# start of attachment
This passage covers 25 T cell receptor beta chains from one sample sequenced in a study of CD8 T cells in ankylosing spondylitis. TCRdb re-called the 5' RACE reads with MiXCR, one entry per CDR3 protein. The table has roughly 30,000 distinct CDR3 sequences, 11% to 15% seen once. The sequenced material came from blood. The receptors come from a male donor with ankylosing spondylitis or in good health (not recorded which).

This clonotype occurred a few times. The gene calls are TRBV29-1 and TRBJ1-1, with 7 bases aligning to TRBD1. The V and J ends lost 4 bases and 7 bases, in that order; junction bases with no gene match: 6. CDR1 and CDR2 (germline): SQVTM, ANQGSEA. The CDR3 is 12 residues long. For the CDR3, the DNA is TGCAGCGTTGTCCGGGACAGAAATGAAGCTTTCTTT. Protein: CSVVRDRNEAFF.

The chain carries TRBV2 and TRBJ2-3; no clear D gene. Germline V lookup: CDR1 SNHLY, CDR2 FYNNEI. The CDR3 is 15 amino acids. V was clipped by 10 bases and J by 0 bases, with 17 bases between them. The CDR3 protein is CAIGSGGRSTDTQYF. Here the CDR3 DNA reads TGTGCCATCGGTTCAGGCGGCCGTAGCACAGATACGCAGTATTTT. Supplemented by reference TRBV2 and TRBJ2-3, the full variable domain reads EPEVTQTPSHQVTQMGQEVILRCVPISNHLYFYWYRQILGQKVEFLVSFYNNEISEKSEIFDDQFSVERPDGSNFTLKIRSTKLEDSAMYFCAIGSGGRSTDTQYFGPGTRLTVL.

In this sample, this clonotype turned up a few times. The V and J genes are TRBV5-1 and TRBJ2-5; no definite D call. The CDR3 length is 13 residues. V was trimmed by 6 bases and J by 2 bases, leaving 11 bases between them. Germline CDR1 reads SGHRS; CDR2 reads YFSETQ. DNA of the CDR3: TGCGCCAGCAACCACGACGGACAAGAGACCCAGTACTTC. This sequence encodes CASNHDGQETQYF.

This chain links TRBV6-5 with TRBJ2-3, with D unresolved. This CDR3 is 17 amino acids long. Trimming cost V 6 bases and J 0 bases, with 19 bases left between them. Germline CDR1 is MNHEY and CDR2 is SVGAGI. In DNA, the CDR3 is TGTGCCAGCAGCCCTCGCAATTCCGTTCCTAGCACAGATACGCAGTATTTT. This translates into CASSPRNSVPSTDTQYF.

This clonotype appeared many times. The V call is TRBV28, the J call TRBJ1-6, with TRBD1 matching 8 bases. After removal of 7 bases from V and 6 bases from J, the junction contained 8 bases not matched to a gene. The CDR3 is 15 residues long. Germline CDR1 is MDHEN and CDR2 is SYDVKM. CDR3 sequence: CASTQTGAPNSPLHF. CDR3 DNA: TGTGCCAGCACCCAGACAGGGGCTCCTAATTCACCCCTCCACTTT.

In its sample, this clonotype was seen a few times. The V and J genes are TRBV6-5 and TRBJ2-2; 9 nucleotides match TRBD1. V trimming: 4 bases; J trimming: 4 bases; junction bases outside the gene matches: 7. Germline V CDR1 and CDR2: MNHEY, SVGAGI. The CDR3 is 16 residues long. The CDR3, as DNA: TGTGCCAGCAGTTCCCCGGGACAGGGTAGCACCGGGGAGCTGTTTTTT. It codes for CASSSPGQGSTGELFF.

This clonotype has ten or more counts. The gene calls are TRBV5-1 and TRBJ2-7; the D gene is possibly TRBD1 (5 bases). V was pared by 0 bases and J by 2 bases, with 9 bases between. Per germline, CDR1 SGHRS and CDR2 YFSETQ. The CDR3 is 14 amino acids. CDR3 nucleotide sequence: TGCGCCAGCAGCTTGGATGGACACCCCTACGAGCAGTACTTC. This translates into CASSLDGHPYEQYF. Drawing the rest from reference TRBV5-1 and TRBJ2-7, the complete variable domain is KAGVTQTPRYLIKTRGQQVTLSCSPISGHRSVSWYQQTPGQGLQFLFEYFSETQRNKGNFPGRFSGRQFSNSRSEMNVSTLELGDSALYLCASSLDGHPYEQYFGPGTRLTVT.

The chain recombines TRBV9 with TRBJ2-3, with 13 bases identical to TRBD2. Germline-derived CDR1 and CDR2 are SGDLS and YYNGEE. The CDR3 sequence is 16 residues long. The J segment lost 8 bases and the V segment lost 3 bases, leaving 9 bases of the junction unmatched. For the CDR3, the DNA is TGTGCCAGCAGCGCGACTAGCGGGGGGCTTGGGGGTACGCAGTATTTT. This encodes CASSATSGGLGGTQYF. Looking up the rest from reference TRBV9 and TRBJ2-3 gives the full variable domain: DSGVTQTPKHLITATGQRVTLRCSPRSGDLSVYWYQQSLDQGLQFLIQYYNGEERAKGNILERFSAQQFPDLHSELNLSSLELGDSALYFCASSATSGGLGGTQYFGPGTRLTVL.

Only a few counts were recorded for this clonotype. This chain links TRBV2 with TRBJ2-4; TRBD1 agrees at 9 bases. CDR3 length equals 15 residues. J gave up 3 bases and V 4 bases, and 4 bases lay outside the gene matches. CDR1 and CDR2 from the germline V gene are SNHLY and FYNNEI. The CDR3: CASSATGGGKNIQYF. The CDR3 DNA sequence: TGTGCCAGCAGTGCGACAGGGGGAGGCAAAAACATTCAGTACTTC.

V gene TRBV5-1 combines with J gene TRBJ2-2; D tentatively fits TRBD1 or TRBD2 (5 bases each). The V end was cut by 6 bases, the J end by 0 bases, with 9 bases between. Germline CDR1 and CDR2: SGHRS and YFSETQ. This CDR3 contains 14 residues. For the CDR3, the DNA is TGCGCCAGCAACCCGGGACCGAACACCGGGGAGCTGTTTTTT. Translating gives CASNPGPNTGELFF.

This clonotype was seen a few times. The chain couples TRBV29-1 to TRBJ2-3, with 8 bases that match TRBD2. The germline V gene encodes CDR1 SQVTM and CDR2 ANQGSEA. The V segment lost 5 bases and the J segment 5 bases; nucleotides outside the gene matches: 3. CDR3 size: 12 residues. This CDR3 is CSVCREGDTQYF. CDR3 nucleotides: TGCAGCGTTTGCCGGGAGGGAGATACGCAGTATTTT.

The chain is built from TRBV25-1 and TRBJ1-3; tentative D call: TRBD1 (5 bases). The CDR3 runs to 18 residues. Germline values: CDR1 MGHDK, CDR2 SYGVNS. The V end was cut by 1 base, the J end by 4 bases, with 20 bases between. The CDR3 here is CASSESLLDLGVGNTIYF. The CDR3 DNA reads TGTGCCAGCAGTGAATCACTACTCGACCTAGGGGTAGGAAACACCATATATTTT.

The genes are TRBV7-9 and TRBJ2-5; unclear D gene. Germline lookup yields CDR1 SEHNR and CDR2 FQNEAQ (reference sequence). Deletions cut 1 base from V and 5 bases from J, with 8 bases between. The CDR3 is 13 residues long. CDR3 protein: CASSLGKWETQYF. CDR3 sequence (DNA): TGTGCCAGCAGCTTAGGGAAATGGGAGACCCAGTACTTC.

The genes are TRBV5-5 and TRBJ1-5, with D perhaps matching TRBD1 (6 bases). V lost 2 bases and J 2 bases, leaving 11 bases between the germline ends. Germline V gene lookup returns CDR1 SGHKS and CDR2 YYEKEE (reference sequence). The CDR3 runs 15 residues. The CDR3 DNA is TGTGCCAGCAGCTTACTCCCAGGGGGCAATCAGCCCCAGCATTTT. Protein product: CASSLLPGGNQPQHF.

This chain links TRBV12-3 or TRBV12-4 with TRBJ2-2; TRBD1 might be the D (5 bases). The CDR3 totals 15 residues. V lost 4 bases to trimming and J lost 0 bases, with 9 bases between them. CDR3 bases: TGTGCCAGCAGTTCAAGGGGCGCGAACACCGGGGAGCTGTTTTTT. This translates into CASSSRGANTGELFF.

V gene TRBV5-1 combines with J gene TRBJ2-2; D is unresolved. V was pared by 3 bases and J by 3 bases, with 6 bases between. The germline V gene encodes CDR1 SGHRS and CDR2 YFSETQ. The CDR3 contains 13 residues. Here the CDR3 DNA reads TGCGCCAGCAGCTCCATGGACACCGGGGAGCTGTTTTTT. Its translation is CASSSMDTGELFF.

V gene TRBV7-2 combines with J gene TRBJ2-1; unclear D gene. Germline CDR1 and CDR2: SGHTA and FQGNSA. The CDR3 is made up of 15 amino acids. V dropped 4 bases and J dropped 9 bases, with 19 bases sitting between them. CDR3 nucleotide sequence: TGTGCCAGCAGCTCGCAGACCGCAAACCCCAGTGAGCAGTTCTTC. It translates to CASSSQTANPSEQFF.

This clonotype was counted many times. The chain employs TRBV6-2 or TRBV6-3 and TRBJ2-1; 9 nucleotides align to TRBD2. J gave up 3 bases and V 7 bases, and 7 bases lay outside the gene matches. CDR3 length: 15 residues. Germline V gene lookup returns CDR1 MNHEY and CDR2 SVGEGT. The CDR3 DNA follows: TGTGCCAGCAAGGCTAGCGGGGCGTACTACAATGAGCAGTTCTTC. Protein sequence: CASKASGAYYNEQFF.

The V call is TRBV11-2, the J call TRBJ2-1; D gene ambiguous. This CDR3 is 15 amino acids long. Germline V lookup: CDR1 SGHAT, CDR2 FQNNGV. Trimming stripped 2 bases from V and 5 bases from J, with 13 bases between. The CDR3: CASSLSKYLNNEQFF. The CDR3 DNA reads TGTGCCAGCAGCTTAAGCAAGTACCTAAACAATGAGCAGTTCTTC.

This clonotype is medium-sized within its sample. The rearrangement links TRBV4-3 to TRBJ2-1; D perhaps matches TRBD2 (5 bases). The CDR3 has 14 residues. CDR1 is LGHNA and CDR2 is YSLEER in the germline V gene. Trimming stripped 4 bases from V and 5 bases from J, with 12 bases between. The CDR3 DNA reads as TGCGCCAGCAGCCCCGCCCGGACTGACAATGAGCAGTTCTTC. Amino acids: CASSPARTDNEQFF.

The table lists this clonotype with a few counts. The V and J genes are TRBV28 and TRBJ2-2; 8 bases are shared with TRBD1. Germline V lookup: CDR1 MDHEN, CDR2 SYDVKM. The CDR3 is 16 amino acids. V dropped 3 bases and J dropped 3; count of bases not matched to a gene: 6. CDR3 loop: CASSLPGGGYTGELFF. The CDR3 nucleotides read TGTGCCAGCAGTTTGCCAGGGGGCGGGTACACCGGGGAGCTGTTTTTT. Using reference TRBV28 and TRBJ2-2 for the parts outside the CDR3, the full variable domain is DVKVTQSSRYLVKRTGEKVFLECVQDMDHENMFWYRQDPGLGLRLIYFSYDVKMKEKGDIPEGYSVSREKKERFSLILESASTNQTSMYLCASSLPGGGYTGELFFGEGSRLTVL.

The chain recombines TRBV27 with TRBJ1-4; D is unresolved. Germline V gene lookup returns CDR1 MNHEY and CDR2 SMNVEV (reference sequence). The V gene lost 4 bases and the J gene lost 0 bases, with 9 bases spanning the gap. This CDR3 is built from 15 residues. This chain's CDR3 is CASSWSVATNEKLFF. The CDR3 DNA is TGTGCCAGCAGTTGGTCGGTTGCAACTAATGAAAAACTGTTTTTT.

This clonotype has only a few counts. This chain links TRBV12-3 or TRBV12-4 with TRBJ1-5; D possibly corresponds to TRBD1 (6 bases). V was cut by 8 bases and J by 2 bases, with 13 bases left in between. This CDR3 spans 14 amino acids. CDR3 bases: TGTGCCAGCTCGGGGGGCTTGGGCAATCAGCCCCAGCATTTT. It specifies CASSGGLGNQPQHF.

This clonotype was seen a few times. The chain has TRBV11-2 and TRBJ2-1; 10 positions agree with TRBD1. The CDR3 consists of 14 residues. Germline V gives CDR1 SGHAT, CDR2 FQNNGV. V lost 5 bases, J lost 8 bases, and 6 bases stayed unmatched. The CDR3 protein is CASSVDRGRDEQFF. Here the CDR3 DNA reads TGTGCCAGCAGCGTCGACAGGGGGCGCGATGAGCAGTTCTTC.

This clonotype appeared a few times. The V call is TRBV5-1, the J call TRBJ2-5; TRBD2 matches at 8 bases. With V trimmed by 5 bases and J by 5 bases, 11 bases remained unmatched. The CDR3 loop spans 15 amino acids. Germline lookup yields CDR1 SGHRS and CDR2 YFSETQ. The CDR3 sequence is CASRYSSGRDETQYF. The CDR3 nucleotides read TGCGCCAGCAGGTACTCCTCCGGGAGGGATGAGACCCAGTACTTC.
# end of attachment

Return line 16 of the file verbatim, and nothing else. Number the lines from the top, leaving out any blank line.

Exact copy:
This chain links TRBV12-3 or TRBV12-4 with TRBJ2-2; TRBD1 might be the D (5 bases). The CDR3 totals 15 residues. V lost 4 bases to trimming and J lost 0 bases, with 9 bases between them. CDR3 bases: TGTGCCAGCAGTTCAAGGGGCGCGAACACCGGGGAGCTGTTTTTT. This translates into CASSSRGANTGELFF.